“Stop! You almost stepped on one!” the eight-year old screamed at me.
I lifted my foot and placed it back a full measure, searching the crab grass and clover clumps for the baby bird that had fallen from its nest. Two siblings floundered in the grass with exposed vulnerability.
“Mama, will they die?” my daughter asked me with great sincerity.
Her question coupled with the red, translucent skin tucked beneath their gingerly downed-wings awakened a sense of urgency to help the babies return to safety: in their nest, with their mama bird.
Neighborhood children cried out with anxiety and concern, simultaneously crowding in closer to form a tight circle that prevented adult intervention.
After scattering the children so that we could get closer, another mother and I cautiously–with gloved fingers–managed to get the three babies back into their nest.
The kids continued to fret and mewl over the safety of the young nestlings.
Through the noise I recalled the scripture from Matthew 10:
29 Are not two sparrows sold for a cent? And yet not one of them will fall to the ground apart from your Father. 30 But the very hairs of your head are all numbered. 31b […] you are more valuable than many sparrows.
Not one sparrow will fall to the ground apart from your Father.
While looking at the dislocated birds, the Lord brought to mind how there have been times when I have felt helpless, misplaced, and unsafe because of my past.
Oh, how far He has grown me, healed me, strengthened me! My heart swelled thinking of His kindness toward me from nestling, to fledgling, to brancher.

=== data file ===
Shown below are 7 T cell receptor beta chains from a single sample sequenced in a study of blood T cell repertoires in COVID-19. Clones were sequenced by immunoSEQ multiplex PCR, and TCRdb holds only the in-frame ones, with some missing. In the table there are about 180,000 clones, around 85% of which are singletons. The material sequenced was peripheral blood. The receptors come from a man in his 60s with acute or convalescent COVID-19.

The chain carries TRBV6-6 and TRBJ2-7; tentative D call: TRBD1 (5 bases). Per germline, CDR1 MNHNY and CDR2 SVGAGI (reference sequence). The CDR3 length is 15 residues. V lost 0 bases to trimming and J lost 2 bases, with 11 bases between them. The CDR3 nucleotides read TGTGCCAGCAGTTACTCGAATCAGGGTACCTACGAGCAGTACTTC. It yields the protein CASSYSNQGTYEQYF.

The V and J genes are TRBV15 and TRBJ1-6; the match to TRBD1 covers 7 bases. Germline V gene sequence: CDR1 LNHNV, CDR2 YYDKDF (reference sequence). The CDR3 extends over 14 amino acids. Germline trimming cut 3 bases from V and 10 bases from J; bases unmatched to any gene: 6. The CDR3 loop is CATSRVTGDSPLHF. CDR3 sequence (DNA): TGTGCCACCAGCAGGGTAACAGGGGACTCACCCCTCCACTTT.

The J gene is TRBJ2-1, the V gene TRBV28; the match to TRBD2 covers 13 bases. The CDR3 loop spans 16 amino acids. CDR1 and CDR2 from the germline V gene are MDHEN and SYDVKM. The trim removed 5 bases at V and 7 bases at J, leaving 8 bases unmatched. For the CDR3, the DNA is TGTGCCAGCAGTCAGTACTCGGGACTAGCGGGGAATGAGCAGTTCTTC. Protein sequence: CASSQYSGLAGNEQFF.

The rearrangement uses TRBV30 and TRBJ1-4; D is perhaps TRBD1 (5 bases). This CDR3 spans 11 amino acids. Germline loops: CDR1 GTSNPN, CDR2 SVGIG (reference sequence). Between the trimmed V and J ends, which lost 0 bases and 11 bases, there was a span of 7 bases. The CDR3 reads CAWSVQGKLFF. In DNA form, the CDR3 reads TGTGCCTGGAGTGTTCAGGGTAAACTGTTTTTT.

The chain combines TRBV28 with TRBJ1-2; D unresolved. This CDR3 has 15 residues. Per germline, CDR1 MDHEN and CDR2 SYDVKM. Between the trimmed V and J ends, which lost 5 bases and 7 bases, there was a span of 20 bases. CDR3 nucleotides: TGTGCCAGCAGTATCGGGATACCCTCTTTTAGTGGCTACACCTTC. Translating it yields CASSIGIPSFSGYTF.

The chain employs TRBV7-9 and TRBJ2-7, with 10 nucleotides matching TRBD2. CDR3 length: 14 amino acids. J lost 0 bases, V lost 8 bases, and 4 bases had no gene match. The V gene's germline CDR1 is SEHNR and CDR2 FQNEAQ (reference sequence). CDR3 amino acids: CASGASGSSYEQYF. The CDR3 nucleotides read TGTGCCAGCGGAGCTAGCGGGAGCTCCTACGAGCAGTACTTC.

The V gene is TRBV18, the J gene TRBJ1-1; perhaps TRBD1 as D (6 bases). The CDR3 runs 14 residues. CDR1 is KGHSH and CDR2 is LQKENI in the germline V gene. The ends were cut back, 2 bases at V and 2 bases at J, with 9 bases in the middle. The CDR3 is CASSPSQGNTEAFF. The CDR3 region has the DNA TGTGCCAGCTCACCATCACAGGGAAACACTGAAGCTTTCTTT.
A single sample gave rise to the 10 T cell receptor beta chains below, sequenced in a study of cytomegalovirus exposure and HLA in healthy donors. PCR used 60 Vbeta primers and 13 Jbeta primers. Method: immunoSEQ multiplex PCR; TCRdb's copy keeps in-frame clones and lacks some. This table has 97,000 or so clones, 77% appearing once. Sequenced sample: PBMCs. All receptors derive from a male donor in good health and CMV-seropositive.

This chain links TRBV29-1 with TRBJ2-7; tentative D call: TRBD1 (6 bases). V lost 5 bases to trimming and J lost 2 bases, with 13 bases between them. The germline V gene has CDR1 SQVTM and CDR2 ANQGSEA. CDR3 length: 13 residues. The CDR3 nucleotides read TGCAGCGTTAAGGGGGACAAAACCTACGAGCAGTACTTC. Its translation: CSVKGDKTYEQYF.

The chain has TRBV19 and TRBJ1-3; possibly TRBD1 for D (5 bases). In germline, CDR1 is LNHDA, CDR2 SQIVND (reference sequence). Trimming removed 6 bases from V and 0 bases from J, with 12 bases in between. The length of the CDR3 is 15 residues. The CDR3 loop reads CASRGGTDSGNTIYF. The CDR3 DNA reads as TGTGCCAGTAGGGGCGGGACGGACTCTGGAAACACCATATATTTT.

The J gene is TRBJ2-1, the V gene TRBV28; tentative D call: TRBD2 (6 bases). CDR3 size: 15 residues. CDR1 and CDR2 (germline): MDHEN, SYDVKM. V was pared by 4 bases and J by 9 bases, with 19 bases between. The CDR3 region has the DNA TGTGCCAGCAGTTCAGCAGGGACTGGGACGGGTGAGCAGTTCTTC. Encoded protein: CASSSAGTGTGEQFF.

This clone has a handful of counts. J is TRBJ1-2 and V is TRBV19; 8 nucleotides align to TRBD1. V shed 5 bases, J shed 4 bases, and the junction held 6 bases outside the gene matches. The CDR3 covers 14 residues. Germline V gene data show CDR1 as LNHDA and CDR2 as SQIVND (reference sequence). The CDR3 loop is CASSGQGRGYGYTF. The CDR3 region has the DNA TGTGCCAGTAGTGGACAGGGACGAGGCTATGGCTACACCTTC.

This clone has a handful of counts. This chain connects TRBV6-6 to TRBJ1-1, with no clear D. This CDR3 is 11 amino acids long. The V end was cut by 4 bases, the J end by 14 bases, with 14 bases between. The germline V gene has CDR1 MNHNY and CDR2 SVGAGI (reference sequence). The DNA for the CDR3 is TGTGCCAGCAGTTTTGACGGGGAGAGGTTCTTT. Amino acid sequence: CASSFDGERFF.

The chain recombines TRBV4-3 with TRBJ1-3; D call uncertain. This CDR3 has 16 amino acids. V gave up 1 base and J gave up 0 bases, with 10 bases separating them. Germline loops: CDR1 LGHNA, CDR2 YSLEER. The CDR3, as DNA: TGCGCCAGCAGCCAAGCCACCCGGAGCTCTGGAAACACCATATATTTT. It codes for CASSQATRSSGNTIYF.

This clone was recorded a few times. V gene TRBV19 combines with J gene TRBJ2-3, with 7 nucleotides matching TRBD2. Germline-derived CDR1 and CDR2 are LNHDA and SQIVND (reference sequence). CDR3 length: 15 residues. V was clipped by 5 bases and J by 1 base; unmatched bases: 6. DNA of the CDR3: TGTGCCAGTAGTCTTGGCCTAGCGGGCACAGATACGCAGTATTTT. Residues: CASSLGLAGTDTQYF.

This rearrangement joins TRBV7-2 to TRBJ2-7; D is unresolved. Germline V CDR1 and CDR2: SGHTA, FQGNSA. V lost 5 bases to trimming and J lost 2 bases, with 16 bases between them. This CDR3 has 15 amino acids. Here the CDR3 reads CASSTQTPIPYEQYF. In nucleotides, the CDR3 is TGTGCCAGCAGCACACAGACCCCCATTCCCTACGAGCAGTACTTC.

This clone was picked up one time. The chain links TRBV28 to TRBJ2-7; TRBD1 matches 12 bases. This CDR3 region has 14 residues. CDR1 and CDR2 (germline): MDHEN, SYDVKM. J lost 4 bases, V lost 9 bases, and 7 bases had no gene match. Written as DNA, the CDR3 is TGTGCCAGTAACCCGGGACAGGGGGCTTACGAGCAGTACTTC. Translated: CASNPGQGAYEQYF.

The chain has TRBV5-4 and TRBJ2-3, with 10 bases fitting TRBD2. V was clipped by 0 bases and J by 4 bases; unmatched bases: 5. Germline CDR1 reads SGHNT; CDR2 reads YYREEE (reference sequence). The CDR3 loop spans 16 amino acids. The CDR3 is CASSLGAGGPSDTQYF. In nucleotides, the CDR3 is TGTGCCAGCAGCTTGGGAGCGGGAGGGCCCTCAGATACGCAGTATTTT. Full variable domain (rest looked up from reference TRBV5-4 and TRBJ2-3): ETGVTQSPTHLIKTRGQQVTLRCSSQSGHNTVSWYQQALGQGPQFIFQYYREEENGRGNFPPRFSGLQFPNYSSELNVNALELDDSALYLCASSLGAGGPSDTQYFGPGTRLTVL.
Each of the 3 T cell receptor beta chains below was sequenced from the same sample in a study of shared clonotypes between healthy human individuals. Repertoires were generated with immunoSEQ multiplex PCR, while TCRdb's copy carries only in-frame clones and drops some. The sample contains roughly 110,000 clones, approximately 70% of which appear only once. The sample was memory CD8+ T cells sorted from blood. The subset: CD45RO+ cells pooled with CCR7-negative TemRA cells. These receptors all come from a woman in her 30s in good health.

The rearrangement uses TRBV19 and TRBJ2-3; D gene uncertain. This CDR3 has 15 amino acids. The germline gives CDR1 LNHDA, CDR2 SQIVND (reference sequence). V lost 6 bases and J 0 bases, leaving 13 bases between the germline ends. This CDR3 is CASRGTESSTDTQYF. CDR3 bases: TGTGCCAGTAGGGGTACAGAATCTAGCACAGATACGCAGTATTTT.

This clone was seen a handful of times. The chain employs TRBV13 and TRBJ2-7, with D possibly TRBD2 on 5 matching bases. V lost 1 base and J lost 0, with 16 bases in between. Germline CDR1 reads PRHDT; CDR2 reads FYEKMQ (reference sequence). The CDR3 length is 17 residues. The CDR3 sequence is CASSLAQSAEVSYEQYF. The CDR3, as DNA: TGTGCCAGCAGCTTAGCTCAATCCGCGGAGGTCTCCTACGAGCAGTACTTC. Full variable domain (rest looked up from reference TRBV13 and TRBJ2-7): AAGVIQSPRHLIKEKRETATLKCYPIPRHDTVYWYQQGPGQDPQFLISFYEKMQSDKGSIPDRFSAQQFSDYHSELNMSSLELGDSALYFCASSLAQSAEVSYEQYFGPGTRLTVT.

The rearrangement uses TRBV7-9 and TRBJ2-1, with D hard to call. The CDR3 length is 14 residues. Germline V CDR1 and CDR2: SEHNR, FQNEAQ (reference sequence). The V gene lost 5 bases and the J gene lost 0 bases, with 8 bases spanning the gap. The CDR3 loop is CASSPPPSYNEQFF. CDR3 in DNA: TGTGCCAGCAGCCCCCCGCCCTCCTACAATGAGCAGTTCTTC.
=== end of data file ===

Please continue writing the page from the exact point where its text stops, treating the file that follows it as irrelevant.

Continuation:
Tremendous care the Lord has for sparrows, for His children.
For these fallen nestlings, the Lord permitted small children and their mothers to protect them after the trauma of the nest’s plummet to earth.
Yet, the care the Lord has for his children supersedes that of birds.
And you are more valuable than many sparrows.
Two of the birds nestled right in, apparently thankful to have the safety of the nest and the snuggle of a sibling.
The third was a little different.
Staggering, stumbling, twisting and turning about in the nest, this third baby–numerous times–managed to perch on the side of the nest, unaware and naive of danger of another nose-dive to the ground and the possible death that could ensue.
Why is that bird doing that? I remember thinking as my neighbor and I continued to redirect it back with its siblings, in the shelter of the nest.
Again, the Lord reminded me of times in my nestling stage-of-healing how I would blurt out my story to anyone and everyone. Or explode with anger when misunderstood. Or deny anyone to penetrate my heart to love me.
Yet, how lovingly He has, time and time again, proven Himself trustworthy through His extravagant love and concern for me, even though the the path to healing hasn’t been smoothly paved.
Dr. Dan Allender writes in The Wounded Heart,
The obstacle to life is the conviction that God will damage us and destroy us. The problem is that the path does involve His hurting us, but only in order to heal us (19).
Abuse (the nest falling from the tree) requires healing (replacement of nest and birds).
In order for that to happen, discomfort takes place.
The birds did not enjoy our large, gloved hands moving them from the grass to the nest any more than I enjoyed the Lord turning my face to see lingering traces of my hurt manifested through my defensive heart.
Jesus cares and loves deeply, even when it doesn’t feel like it.
His love promotes love and joy and peace.
And safety in His nest.
What’s your next step?
Do you still feel like the young nestling, still thrashing amongst the grass tufts? Cry out to the Lord and resist fighting Him as He directs your next step–even if it hurts. The Lord desires to see you well, soaring for His kingdom.
Has the Lord restored some kind of wellness within you? Consider sharing your journey with someone new for the purpose of praising the good work that the Lord has done in your heart and life. After all, hasn’t the Lord done a mighty work in you?
Join me on the healing journey.
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